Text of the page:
In 2007-8, negotiations were renewed between Israel and Syria, under Prime Minister Ehud Olmert and President Bashir al-Assad through the mediation of Turkey . From the Israeli perspective the conditions had changed. The Sea of Galilee no longer had the strategic importance of the past as Israel had begun to massively desalinate. Similarly, the situation in Lebanon had changed. Syria had lost it grip on the Lebanese regime. On the other hand, Syria and Iran had become close allies. Israel now viewed the Iranian drive to achieve nuclear weapons as an existential threat. Anything that could undermine the Iranian strategic position in the neighborhood was extremely desirable from Israel's perspective. The conditions for a peace treaty between Syria and Israel had subtly changed. Now, Israel would be willing to pull back to the line the Syrians had demanded in 2000. Syria would have to disengage from Iran and desist from aiding and abetting the transfer of Iranian weapons, know-how and advisors to Hezbollah through its territory.

We don't really know how close the sides were to closing the deal, but according to foreign reports, which Israel denied, in 2007 Israel bombed a nuclear facility in Syria that was moving towards being operational. Eventually, the talks between Olmert and Assad broke down in 2008.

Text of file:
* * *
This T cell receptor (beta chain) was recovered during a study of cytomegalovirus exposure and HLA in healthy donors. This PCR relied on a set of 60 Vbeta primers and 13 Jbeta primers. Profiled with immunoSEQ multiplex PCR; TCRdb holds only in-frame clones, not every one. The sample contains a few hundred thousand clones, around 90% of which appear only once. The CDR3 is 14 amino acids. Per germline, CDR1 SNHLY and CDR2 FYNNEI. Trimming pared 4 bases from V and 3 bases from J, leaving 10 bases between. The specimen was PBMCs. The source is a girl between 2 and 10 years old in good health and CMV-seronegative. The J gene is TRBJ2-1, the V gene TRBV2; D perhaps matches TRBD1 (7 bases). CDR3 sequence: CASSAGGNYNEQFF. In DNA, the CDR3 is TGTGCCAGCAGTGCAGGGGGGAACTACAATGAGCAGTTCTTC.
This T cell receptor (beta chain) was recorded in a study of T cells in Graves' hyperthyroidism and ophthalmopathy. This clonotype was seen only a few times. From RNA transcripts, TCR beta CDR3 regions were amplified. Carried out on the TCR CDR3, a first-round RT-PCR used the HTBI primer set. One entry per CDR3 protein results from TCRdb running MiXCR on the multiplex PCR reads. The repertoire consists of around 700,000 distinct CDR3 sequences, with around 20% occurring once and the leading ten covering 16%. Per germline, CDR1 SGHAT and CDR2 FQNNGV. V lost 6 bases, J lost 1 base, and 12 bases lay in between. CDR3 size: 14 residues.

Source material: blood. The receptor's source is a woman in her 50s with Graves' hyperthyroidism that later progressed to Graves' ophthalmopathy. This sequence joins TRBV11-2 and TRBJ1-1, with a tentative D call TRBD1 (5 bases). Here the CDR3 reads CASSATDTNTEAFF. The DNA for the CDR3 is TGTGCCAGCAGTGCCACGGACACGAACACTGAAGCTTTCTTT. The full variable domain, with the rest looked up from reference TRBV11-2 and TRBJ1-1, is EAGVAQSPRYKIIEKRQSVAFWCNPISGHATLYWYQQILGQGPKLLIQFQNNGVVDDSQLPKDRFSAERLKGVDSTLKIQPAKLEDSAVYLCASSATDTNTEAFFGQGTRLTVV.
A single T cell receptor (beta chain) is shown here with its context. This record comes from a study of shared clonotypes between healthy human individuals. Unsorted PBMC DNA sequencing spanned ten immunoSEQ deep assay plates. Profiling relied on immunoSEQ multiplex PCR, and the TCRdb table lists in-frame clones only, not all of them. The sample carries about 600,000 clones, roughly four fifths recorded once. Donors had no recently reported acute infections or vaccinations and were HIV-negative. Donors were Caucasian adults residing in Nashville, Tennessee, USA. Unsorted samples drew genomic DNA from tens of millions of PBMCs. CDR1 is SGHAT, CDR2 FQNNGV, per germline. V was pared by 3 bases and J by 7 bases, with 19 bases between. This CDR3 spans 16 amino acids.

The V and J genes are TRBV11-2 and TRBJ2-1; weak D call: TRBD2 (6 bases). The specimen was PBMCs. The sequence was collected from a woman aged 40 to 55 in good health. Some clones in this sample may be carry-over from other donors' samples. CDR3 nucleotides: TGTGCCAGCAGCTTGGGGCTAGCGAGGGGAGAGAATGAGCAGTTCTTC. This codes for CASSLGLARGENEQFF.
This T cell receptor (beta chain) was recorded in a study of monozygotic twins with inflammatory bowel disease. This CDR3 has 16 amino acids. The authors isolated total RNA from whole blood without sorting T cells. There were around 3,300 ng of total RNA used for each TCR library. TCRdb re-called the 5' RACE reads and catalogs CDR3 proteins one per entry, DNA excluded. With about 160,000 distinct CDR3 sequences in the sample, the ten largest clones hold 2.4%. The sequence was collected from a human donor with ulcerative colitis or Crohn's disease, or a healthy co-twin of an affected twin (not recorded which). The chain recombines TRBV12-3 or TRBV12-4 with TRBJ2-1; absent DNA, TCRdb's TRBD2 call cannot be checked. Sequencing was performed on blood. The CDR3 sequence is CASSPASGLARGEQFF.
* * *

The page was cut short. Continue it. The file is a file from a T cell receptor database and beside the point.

Surprisingly, there were recent reports that Prime Minister Netanyahu had been secretly negotiating with Assad when the Arab Spring hit Syria in 2011. And one can safely assume that there will be no resumption of talks between Israel and Syria until the end of the present civil war.

Where do things stand today? Israel has several concerns regarding Syria. Given the destabilization of the Assad regime, there are fears that terrorists will begin to launch attacks against Israel from the Syrian Golan. There is a recent precedent. While Egypt was in the throes of its "spring," terrorists crossed over from the Sinai Peninsula into Israel and killed eight Israelis. Since some of the forces fighting Assad are not Syrian -- they are al Qaeda or Salafist militants from abroad -- there is a definite possibility that we will see the beginning of cross-border attacks from Syria into Israel.

Another major Israeli concern is the transfer of weapons from Syria to Hezbollah. Syria has one of the largest concentrations of chemical weapons in the world. Sophisticated anti-aircraft missiles or the aforementioned chemical weapons in the hands of Hezbollah could change the balance of power with Israel. This, of course is an unacceptable situation from Israel's perspective. A few weeks ago, there were multiple air raids against convoys heading from Syria to Lebanon . Israel has not officially taken responsibility.

A basic assumption is that once the regime falls, there might be a massive retaliation against the Allawite minority that has ruled Syria since the late 1960s. This could cause a flight of hundreds of thousands of refugees, some of whom might seek refuge in Israel. How Israel should and could react to such a situation is something that both the Israeli military and government must decide upon.

Finally, a post-Assad Syria, even if it maintains its territorial and ethnic integrity, might be a more hostile neighbor, especially if a pro-Iranian or alternatively a Moslem Brotherhood regime were to emerge.

The clock is ticking.